Christianity Comes With Enemies

If you are a true follower of Christ, you will have enemies. A lot of enemies.

This isn’t a popular idea.

Many Christians seem more intent on fitting into culture, or at least getting its affirmation, than opposing it. And the entire idea of being an enemy, or having one, seems out of sync with the Christ life.

But it isn’t.

Jesus made it very clear that he did not come to bring peace but a sword. Little wonder his own life did not end with a coronation but rather a crucifixion.

The apostle Paul talked about open spiritual warfare in his letter to Ephesians.

The Bible speaks plainly about the “god” of this fallen world, and it is Satan himself.

So why is there such a great temptation for Christians today to opt for a popular stance instead of a prophetic one?

For many, there is such a bitter taste in their mouth from the caustic and abrasive era of the “Moral Majority” and religious “right.” So much so that they have overcompensated by not wanting to be seen as condemning anything.

For others, it is spiritual insecurity. Somehow, they are not “legitimate” until they land on a talk show or are covered by a national news outlet.

It is as if our model is Bono—be a rock star while espousing Christian faith. Not to denigrate Bono, but the better model would be Dietrich Bonhoeffer. He was someone who clearly saw the lines of good and evil and worked tirelessly to overthrow evil (in his case, Hitler and the Third Reich). Rather than gaining popularity, his efforts ended in execution in a concentration camp.

Suffice it to say, we are behind enemy lines. When behind enemy lines, there are … well, enemies. The goal is not to be enemy-free, as though Christianity at its purest is so winsome and compelling that no one who “gets it” will ever reject it.

No, the gospel is scandalous and offensive. Many will openly reject it, not to mention its moral mandates. We are not to embody culture, as John Stott wisely wrote, but rather the Christian is called to counter culture. The kingdom of God that we advance is not the kingdom currently in place.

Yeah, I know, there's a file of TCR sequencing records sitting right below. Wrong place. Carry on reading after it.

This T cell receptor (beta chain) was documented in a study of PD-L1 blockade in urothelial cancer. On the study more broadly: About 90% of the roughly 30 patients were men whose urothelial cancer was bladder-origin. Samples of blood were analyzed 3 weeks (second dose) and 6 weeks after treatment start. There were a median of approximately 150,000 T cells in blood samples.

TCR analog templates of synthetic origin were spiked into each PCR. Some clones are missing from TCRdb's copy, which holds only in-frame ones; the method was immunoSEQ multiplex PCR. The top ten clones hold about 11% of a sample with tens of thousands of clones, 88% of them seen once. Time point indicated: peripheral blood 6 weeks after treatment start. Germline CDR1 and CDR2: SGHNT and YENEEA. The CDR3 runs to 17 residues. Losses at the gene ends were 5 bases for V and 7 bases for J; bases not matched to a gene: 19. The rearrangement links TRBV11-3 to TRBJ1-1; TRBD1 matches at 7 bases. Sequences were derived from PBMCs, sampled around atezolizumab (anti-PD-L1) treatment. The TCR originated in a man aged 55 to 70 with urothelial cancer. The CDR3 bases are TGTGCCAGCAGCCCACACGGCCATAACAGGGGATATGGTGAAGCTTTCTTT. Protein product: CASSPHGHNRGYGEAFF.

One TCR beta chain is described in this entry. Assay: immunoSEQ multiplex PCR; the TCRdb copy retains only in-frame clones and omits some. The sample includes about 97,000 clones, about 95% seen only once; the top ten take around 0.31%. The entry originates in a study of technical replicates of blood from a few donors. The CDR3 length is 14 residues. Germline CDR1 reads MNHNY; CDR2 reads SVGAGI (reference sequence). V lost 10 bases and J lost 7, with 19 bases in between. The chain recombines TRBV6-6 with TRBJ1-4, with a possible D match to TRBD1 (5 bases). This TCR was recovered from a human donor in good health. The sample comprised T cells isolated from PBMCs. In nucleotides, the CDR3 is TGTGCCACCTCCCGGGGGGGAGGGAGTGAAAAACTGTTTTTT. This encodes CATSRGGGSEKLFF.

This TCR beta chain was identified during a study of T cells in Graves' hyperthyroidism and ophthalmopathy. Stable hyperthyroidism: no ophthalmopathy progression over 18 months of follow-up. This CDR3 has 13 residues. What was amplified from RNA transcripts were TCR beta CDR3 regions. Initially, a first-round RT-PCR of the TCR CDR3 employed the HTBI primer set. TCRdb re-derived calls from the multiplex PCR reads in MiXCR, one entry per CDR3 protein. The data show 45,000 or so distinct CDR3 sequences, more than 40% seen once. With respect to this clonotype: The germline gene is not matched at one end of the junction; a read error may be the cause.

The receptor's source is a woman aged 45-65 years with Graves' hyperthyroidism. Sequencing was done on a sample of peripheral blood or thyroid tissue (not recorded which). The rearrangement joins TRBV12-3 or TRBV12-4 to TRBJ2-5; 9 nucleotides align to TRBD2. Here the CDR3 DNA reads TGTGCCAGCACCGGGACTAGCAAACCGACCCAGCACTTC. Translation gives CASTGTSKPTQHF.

So don’t worry about having enemies.

Instead, concern yourself with having the right ones and for the right reasons.

Don’t have enemies because you are intentionally offensive in spirit and interrelational dynamics.

Don’t have enemies because you are caustic and abrasive.

Don’t have enemies because you are unfeeling and unloving.

But …

Do have enemies because you stand for truth.

Do have enemies because you will not waver in the face of majority opinion when it clashes with biblical authority.

Do have enemies when you will not personally compromise your convictions.

After all, Jesus did.

And did you really think following him would avoid any kind of cross?

Read more from James Emery White »

This article originally appeared on and is reposted here by permission.


  • John Stott, Christian Counterculture (InterVarsity Press)
  • Eric Metaxas, Bonhoeffer
James Emery White
James Emery White

James Emery White is the founding and senior pastor of Mecklenburg Community Church in Charlotte, North Carolina, and a former professor of theology and culture at Gordon-Conwell Theological Seminary, where he also served as their fourth president. His latest book, ‘Hybrid Church:Rethinking the Church for a Post-Christian Digital Age,’ is now available on Amazon or from your favorite bookseller. To enjoy a free subscription to the Church & Culture blog, visit where you can view past blogs in our archive, read the latest church and culture news from around the world, and listen to the Church & Culture Podcast.